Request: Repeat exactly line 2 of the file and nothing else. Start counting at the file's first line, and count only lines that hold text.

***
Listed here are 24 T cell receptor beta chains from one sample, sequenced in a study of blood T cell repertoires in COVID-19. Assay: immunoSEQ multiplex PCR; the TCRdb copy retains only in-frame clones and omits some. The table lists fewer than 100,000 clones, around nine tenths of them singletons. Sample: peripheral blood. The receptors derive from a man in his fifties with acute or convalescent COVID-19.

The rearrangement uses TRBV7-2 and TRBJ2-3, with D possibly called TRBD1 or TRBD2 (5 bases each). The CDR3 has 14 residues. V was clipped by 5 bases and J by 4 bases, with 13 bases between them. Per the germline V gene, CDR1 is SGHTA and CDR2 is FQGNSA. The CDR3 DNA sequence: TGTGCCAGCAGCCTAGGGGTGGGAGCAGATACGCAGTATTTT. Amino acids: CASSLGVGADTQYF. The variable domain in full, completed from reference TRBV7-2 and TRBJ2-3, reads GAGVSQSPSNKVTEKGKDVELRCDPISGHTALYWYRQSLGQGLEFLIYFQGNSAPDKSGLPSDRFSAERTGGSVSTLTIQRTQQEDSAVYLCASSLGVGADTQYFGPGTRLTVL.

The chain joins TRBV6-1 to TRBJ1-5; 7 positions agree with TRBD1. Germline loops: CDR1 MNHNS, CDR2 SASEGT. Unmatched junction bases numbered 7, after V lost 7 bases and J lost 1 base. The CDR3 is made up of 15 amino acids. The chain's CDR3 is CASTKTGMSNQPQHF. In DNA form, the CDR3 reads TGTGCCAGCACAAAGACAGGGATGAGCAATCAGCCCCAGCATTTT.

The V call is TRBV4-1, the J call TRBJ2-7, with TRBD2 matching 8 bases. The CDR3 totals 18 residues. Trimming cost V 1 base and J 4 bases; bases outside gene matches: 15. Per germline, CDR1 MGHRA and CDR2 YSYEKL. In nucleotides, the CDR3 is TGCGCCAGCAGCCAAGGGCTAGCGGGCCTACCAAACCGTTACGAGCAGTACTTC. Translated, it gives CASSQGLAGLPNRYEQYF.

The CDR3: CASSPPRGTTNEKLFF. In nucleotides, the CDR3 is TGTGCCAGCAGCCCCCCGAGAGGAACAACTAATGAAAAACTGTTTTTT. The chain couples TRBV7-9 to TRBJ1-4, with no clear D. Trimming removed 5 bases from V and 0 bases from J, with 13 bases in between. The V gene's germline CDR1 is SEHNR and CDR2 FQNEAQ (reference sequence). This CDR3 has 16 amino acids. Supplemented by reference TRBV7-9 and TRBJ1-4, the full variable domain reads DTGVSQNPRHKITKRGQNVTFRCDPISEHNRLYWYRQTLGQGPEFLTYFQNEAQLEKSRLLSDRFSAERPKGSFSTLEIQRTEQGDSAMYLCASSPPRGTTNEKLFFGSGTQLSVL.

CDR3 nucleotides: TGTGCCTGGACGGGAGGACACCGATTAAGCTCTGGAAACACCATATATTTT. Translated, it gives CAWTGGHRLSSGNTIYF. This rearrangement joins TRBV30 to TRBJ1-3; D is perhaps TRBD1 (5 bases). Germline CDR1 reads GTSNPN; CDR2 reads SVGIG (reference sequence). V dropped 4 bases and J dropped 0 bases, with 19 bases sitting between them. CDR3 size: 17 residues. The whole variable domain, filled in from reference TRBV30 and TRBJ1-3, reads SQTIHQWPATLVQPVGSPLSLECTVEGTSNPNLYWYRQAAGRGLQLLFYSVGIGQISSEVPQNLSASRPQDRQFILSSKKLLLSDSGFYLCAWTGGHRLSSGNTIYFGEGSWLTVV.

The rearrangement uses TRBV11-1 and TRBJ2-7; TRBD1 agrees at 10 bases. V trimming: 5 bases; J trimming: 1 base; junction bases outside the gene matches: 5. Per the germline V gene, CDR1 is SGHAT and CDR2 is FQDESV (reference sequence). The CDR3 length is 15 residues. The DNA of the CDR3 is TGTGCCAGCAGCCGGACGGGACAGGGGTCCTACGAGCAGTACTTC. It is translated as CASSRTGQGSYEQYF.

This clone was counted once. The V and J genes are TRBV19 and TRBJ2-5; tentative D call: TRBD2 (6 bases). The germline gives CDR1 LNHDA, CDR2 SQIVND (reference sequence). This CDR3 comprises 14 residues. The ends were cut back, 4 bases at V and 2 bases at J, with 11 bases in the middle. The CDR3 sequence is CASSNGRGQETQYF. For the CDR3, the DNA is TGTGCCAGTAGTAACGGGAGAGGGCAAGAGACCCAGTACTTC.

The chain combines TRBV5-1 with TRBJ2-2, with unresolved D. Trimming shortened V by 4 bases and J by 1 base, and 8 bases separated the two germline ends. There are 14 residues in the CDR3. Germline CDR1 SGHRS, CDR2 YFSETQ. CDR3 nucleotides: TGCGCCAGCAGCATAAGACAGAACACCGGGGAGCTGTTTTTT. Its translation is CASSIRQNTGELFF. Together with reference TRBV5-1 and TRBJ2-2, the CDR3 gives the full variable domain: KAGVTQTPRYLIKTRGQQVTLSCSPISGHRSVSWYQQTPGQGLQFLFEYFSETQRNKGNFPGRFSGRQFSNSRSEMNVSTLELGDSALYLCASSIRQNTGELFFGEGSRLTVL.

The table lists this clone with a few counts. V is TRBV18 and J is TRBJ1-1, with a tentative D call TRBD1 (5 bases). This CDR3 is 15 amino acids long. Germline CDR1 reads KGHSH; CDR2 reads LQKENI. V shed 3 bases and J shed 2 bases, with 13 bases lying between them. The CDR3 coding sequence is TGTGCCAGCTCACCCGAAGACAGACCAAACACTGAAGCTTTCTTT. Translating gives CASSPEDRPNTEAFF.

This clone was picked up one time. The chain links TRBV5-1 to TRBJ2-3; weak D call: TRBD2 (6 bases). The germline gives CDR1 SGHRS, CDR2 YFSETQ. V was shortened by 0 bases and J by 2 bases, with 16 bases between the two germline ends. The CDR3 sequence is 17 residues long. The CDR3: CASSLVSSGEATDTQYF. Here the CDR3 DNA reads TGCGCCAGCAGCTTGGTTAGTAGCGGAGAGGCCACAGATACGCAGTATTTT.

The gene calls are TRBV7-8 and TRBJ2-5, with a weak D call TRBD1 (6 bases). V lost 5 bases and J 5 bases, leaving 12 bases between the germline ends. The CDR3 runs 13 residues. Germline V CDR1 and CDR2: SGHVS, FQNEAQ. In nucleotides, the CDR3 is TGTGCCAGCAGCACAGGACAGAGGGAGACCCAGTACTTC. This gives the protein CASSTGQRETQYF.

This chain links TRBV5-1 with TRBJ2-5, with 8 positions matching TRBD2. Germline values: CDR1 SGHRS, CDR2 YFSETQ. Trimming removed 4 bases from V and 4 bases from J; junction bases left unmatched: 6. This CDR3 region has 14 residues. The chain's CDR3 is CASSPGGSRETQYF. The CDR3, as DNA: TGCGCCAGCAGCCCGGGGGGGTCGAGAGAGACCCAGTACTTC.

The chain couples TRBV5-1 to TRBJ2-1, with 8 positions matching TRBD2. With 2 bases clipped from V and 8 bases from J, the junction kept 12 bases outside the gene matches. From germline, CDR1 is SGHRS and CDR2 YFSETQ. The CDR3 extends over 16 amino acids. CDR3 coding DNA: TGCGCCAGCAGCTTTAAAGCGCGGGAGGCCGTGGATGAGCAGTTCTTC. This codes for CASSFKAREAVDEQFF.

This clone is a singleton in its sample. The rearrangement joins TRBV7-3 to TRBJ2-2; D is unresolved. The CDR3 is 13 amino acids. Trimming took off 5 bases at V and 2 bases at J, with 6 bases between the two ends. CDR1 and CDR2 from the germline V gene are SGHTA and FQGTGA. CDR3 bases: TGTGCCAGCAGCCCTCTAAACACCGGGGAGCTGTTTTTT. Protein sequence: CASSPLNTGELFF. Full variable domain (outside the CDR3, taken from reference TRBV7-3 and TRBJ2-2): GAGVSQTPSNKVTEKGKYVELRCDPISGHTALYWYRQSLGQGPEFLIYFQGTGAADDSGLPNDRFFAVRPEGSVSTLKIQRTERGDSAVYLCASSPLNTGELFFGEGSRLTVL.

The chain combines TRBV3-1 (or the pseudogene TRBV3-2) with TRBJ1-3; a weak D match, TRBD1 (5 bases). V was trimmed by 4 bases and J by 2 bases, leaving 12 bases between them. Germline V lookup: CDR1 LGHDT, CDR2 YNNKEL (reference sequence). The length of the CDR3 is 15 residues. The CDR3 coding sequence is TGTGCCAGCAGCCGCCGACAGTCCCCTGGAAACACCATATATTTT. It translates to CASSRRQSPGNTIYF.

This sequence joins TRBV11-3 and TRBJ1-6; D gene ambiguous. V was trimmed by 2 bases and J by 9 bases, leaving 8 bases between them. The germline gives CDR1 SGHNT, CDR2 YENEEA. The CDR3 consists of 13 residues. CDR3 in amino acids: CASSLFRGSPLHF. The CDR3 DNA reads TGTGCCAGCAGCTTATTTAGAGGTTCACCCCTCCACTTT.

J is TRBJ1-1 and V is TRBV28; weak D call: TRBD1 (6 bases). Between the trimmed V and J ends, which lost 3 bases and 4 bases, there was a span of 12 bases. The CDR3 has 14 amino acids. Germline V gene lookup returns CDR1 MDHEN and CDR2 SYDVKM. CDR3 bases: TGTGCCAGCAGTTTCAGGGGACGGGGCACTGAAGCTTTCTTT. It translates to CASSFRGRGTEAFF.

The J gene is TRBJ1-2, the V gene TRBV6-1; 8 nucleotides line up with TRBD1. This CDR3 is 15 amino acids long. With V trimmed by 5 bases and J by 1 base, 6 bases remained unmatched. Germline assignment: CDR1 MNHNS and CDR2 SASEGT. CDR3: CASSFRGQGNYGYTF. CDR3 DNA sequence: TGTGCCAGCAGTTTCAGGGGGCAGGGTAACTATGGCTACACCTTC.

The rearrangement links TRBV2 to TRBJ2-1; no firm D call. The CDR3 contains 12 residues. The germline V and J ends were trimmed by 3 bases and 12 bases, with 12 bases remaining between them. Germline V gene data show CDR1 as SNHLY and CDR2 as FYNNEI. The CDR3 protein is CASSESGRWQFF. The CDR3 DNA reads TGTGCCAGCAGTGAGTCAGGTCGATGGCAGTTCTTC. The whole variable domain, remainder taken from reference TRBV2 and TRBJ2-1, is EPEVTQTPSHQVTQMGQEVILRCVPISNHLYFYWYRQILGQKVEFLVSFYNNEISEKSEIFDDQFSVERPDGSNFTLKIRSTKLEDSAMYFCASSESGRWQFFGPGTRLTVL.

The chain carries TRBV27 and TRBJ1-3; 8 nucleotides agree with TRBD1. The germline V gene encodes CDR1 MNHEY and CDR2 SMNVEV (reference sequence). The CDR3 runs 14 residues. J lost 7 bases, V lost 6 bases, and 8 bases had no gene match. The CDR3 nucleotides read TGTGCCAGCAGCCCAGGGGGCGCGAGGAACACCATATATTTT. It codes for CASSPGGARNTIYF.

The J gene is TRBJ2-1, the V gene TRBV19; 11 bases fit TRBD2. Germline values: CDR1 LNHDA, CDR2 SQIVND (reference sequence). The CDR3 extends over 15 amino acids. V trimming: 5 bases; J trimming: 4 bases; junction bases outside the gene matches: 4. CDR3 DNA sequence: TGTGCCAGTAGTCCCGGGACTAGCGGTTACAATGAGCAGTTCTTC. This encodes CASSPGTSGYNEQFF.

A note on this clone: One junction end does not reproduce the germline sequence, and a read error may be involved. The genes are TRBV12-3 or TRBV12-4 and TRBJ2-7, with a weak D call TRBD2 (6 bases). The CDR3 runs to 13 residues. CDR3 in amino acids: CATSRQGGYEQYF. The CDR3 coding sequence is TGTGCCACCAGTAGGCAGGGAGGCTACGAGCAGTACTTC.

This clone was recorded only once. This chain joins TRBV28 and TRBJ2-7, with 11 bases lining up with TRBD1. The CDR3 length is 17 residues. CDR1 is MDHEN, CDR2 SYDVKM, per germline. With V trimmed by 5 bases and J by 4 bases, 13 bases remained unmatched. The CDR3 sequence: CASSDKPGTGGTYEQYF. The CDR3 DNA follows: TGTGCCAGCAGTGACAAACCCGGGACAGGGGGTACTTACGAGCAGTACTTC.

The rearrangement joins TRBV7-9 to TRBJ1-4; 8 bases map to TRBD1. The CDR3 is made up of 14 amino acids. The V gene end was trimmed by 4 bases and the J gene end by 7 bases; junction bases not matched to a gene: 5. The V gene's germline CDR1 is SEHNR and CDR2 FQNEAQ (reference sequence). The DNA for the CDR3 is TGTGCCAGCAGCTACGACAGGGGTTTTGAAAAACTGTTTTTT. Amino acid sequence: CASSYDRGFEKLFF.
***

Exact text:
The rearrangement uses TRBV7-2 and TRBJ2-3, with D possibly called TRBD1 or TRBD2 (5 bases each). The CDR3 has 14 residues. V was clipped by 5 bases and J by 4 bases, with 13 bases between them. Per the germline V gene, CDR1 is SGHTA and CDR2 is FQGNSA. The CDR3 DNA sequence: TGTGCCAGCAGCCTAGGGGTGGGAGCAGATACGCAGTATTTT. Amino acids: CASSLGVGADTQYF. The variable domain in full, completed from reference TRBV7-2 and TRBJ2-3, reads GAGVSQSPSNKVTEKGKDVELRCDPISGHTALYWYRQSLGQGLEFLIYFQGNSAPDKSGLPSDRFSAERTGGSVSTLTIQRTQQEDSAVYLCASSLGVGADTQYFGPGTRLTVL.